Styles, who was to celebrate his 33rd birthday Sunday, came from a policing family. His father, Gary, retired in January after a three-decade career with York Regional Police. His wife, Melissa, is a civilian employee with the force.

The officer joined the police force seven years ago and was on his way to becoming a staff sergeant.

Styles was remembered Tuesday as a great colleague by his best friend on the York Regional Police service, and as great neighbour in his hometown of Keswick, Ont.

“He was a wonderful friend, a wonderful father and a wonderful police officer,” Det. Const. Erin Tester said before breaking down in tears outside Southlake Regional Health Centre in Newmarket, where Styles died Tuesday morning of injuries received in an early-morning traffic accident.

Tester and Styles both have children about the same age — a 2-1/2-year-old and a baby about nine weeks old. Tester said she has known Styles for 13 years.

Styles joined the York Regional Police in December 2003 and became a constable in May 2004.

“I live opposite him. He was a really nice guy,” said neighbour Roy Frederick said. “I saw him yesterday, and I spoke to his wife just after the birth of his son a couple of months ago. I remember two years ago, our lawns were so messed up with weeds and we talked to each other about that. We would just chit-chat.”

York Region’s police chief issued a statement Tuesday morning outside the hospital in Newmarket.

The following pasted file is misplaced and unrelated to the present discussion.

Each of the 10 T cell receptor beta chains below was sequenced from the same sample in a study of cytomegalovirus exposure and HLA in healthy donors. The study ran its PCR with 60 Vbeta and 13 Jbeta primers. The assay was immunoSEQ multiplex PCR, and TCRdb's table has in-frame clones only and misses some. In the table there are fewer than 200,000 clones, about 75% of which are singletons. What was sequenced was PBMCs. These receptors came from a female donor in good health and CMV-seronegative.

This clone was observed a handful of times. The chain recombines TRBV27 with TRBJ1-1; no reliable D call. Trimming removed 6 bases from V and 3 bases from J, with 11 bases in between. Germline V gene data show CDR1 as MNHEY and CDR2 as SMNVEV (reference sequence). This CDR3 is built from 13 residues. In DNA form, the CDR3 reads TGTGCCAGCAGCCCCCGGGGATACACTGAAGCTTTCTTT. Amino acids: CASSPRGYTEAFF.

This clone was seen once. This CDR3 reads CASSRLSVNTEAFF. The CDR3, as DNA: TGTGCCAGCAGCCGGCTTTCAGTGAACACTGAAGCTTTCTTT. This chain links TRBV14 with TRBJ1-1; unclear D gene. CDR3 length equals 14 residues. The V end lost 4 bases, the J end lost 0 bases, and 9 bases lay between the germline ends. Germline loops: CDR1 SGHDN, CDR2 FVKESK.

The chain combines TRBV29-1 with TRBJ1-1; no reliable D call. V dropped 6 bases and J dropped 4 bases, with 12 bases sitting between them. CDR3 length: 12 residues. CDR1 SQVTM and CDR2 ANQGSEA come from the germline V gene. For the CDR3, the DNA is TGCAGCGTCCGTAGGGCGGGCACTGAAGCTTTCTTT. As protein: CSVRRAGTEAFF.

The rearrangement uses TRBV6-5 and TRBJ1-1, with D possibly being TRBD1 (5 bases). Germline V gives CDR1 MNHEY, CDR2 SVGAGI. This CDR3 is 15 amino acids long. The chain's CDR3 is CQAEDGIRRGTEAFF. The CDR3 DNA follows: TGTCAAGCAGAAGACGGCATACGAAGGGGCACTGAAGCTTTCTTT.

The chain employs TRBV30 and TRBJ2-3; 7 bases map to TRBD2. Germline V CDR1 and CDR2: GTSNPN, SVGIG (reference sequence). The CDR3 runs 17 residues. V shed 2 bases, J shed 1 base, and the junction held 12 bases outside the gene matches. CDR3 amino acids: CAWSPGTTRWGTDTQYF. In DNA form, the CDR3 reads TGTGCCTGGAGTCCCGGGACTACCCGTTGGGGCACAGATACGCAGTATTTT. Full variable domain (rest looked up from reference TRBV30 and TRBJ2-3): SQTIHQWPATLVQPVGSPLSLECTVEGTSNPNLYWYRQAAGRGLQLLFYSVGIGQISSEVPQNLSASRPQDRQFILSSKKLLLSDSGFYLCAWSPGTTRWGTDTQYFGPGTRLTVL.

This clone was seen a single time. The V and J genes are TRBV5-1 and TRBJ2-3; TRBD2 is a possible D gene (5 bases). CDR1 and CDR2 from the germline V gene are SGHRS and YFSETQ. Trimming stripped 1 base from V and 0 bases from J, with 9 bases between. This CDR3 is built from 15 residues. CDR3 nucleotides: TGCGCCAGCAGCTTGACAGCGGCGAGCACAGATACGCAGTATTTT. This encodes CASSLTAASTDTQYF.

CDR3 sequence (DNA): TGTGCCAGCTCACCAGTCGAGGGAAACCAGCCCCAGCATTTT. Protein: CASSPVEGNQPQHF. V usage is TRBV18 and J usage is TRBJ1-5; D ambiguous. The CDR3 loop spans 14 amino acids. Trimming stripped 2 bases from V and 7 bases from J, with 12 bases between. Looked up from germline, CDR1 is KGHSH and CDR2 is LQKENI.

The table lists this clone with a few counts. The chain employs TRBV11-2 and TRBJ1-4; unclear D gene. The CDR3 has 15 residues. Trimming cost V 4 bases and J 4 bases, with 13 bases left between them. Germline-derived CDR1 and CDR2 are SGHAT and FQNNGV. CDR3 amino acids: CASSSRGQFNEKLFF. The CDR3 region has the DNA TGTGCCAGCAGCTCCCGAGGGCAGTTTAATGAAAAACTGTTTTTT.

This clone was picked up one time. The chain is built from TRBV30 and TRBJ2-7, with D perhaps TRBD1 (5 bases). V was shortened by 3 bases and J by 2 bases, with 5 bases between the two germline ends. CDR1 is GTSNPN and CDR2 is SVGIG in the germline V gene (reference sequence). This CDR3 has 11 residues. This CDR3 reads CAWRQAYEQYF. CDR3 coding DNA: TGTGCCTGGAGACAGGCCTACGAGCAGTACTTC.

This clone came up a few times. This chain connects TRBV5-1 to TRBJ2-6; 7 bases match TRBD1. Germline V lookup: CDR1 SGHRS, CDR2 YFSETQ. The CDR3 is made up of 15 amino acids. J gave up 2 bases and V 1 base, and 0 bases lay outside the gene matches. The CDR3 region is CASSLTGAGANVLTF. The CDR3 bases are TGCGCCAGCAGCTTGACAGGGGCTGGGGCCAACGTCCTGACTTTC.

“It’s with deep regret that I advise you that a capable officer of the York Regional Police has succumbed to his injuries,” Chief Eric Jolliffe said.

“(The family) very much appreciates that at this particular time, that you give them the space to deal with their loss,” he said.

On Tuesday afternoon, Premier Dalton McGuinty issued a statement, calling the death of Styles a “loss to all of us.”

“I was deeply saddened by the death of Constable Garrett Styles,” McGuinty said.

“My deepest sympathies go out to his family, friends and to the York Regional Police during this very difficult time. His death is a tremendous loss not only for those who loved him, but for all of us.”

The public asks a lot from those who serve as police officers, he added.

“We ask them to uphold our laws, protect our homes and, if need be, put our safety before theirs. Our police, and their families, agree to protect us and ours knowing that doing so may mean paying the ultimate sacrifice,” he said.

“Today, we're reminded once again of the depth of that selfless service.”

OPP Sgt. Dave Woodford said that although the accident took place on a provincial highway, the OPP will not be investigating the officer’s death.

He said it is better that one unit, the York Regional Police, probe the incident to streamline the investigation.

This is the second York police officer to be struck by a vehicle and killed in four years.

Det.-Const. Robert Plunkett was pinned against a tree in Markham on Aug. 2, 2007, after he tried to stop a stolen car. The driver, Nadeem Jiwa, 23, was recently found guilty of manslaughter.

(Toronto Star)